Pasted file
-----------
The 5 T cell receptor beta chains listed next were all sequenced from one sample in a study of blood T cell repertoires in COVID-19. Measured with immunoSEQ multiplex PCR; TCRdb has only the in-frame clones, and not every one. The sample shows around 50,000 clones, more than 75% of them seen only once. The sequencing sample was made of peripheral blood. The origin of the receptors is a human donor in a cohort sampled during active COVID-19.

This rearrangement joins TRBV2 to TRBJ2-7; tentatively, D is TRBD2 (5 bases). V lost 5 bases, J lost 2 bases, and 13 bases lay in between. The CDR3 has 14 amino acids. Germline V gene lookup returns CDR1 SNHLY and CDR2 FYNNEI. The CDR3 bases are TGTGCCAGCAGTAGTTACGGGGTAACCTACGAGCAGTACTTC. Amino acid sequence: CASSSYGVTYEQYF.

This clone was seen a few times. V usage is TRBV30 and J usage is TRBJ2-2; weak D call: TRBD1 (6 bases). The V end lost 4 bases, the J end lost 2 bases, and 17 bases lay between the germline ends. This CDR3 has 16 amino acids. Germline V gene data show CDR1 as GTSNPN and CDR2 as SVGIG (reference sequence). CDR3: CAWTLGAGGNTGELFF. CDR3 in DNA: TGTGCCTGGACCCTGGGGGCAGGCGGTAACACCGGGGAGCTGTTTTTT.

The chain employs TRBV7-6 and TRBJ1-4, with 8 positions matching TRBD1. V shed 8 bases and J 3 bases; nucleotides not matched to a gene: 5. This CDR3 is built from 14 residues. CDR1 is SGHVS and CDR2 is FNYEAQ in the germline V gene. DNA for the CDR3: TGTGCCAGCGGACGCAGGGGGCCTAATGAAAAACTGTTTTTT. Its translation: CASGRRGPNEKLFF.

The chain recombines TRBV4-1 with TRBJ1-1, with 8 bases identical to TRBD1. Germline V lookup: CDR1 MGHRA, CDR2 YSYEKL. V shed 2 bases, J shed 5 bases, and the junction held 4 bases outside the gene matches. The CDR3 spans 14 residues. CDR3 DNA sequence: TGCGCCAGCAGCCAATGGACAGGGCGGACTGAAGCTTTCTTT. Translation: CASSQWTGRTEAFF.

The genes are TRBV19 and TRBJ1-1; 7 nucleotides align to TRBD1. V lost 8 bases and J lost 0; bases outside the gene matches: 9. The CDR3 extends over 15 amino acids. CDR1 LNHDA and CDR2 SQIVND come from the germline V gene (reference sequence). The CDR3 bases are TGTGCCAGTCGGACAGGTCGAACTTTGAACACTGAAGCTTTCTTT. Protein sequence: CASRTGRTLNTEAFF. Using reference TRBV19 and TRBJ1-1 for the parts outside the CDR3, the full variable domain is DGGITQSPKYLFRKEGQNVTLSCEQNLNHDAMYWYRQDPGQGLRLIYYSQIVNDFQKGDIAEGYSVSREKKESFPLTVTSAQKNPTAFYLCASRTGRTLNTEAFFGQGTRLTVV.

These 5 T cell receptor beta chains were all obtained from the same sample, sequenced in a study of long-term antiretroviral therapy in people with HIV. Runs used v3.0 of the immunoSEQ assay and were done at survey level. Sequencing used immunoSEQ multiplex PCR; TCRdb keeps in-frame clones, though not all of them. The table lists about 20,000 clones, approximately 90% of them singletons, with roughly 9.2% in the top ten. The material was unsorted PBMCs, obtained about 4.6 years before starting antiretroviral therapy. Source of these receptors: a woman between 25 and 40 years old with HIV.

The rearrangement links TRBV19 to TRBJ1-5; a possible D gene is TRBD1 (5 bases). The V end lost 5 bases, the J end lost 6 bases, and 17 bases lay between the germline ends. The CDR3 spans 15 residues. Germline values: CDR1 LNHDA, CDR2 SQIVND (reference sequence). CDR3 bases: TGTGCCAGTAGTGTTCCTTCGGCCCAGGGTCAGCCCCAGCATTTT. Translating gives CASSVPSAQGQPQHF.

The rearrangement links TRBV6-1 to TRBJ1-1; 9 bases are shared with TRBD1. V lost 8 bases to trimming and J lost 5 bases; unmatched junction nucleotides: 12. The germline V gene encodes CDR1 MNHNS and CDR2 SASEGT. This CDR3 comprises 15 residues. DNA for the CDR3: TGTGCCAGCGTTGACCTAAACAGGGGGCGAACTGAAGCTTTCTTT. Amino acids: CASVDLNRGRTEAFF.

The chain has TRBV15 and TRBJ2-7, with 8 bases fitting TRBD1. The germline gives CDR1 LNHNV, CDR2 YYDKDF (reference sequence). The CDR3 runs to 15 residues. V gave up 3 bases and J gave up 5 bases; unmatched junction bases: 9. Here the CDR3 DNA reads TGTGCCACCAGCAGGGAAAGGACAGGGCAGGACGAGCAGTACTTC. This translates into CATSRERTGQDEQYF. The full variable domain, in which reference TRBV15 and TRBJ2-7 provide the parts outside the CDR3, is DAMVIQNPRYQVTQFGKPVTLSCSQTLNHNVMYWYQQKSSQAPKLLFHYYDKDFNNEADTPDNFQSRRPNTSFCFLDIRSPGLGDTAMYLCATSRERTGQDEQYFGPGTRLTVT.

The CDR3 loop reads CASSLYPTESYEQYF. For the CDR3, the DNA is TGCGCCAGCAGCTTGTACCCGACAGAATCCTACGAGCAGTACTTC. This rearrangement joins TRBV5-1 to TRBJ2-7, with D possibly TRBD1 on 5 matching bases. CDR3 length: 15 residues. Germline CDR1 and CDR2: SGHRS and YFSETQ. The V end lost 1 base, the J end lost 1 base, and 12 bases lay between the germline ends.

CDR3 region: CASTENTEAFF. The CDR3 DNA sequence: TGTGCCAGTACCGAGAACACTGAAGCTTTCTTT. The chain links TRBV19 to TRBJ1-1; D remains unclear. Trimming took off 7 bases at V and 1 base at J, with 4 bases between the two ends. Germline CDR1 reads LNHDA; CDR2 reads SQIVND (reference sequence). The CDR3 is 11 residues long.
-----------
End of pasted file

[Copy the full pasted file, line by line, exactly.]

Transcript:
The 5 T cell receptor beta chains listed next were all sequenced from one sample in a study of blood T cell repertoires in COVID-19. Measured with immunoSEQ multiplex PCR; TCRdb has only the in-frame clones, and not every one. The sample shows around 50,000 clones, more than 75% of them seen only once. The sequencing sample was made of peripheral blood. The origin of the receptors is a human donor in a cohort sampled during active COVID-19.

This rearrangement joins TRBV2 to TRBJ2-7; tentatively, D is TRBD2 (5 bases). V lost 5 bases, J lost 2 bases, and 13 bases lay in between. The CDR3 has 14 amino acids. Germline V gene lookup returns CDR1 SNHLY and CDR2 FYNNEI. The CDR3 bases are TGTGCCAGCAGTAGTTACGGGGTAACCTACGAGCAGTACTTC. Amino acid sequence: CASSSYGVTYEQYF.

This clone was seen a few times. V usage is TRBV30 and J usage is TRBJ2-2; weak D call: TRBD1 (6 bases). The V end lost 4 bases, the J end lost 2 bases, and 17 bases lay between the germline ends. This CDR3 has 16 amino acids. Germline V gene data show CDR1 as GTSNPN and CDR2 as SVGIG (reference sequence). CDR3: CAWTLGAGGNTGELFF. CDR3 in DNA: TGTGCCTGGACCCTGGGGGCAGGCGGTAACACCGGGGAGCTGTTTTTT.

The chain employs TRBV7-6 and TRBJ1-4, with 8 positions matching TRBD1. V shed 8 bases and J 3 bases; nucleotides not matched to a gene: 5. This CDR3 is built from 14 residues. CDR1 is SGHVS and CDR2 is FNYEAQ in the germline V gene. DNA for the CDR3: TGTGCCAGCGGACGCAGGGGGCCTAATGAAAAACTGTTTTTT. Its translation: CASGRRGPNEKLFF.

The chain recombines TRBV4-1 with TRBJ1-1, with 8 bases identical to TRBD1. Germline V lookup: CDR1 MGHRA, CDR2 YSYEKL. V shed 2 bases, J shed 5 bases, and the junction held 4 bases outside the gene matches. The CDR3 spans 14 residues. CDR3 DNA sequence: TGCGCCAGCAGCCAATGGACAGGGCGGACTGAAGCTTTCTTT. Translation: CASSQWTGRTEAFF.

The genes are TRBV19 and TRBJ1-1; 7 nucleotides align to TRBD1. V lost 8 bases and J lost 0; bases outside the gene matches: 9. The CDR3 extends over 15 amino acids. CDR1 LNHDA and CDR2 SQIVND come from the germline V gene (reference sequence). The CDR3 bases are TGTGCCAGTCGGACAGGTCGAACTTTGAACACTGAAGCTTTCTTT. Protein sequence: CASRTGRTLNTEAFF. Using reference TRBV19 and TRBJ1-1 for the parts outside the CDR3, the full variable domain is DGGITQSPKYLFRKEGQNVTLSCEQNLNHDAMYWYRQDPGQGLRLIYYSQIVNDFQKGDIAEGYSVSREKKESFPLTVTSAQKNPTAFYLCASRTGRTLNTEAFFGQGTRLTVV.

These 5 T cell receptor beta chains were all obtained from the same sample, sequenced in a study of long-term antiretroviral therapy in people with HIV. Runs used v3.0 of the immunoSEQ assay and were done at survey level. Sequencing used immunoSEQ multiplex PCR; TCRdb keeps in-frame clones, though not all of them. The table lists about 20,000 clones, approximately 90% of them singletons, with roughly 9.2% in the top ten. The material was unsorted PBMCs, obtained about 4.6 years before starting antiretroviral therapy. Source of these receptors: a woman between 25 and 40 years old with HIV.

The rearrangement links TRBV19 to TRBJ1-5; a possible D gene is TRBD1 (5 bases). The V end lost 5 bases, the J end lost 6 bases, and 17 bases lay between the germline ends. The CDR3 spans 15 residues. Germline values: CDR1 LNHDA, CDR2 SQIVND (reference sequence). CDR3 bases: TGTGCCAGTAGTGTTCCTTCGGCCCAGGGTCAGCCCCAGCATTTT. Translating gives CASSVPSAQGQPQHF.

The rearrangement links TRBV6-1 to TRBJ1-1; 9 bases are shared with TRBD1. V lost 8 bases to trimming and J lost 5 bases; unmatched junction nucleotides: 12. The germline V gene encodes CDR1 MNHNS and CDR2 SASEGT. This CDR3 comprises 15 residues. DNA for the CDR3: TGTGCCAGCGTTGACCTAAACAGGGGGCGAACTGAAGCTTTCTTT. Amino acids: CASVDLNRGRTEAFF.

The chain has TRBV15 and TRBJ2-7, with 8 bases fitting TRBD1. The germline gives CDR1 LNHNV, CDR2 YYDKDF (reference sequence). The CDR3 runs to 15 residues. V gave up 3 bases and J gave up 5 bases; unmatched junction bases: 9. Here the CDR3 DNA reads TGTGCCACCAGCAGGGAAAGGACAGGGCAGGACGAGCAGTACTTC. This translates into CATSRERTGQDEQYF. The full variable domain, in which reference TRBV15 and TRBJ2-7 provide the parts outside the CDR3, is DAMVIQNPRYQVTQFGKPVTLSCSQTLNHNVMYWYQQKSSQAPKLLFHYYDKDFNNEADTPDNFQSRRPNTSFCFLDIRSPGLGDTAMYLCATSRERTGQDEQYFGPGTRLTVT.

The CDR3 loop reads CASSLYPTESYEQYF. For the CDR3, the DNA is TGCGCCAGCAGCTTGTACCCGACAGAATCCTACGAGCAGTACTTC. This rearrangement joins TRBV5-1 to TRBJ2-7, with D possibly TRBD1 on 5 matching bases. CDR3 length: 15 residues. Germline CDR1 and CDR2: SGHRS and YFSETQ. The V end lost 1 base, the J end lost 1 base, and 12 bases lay between the germline ends.

CDR3 region: CASTENTEAFF. The CDR3 DNA sequence: TGTGCCAGTACCGAGAACACTGAAGCTTTCTTT. The chain links TRBV19 to TRBJ1-1; D remains unclear. Trimming took off 7 bases at V and 1 base at J, with 4 bases between the two ends. Germline CDR1 reads LNHDA; CDR2 reads SQIVND (reference sequence). The CDR3 is 11 residues long.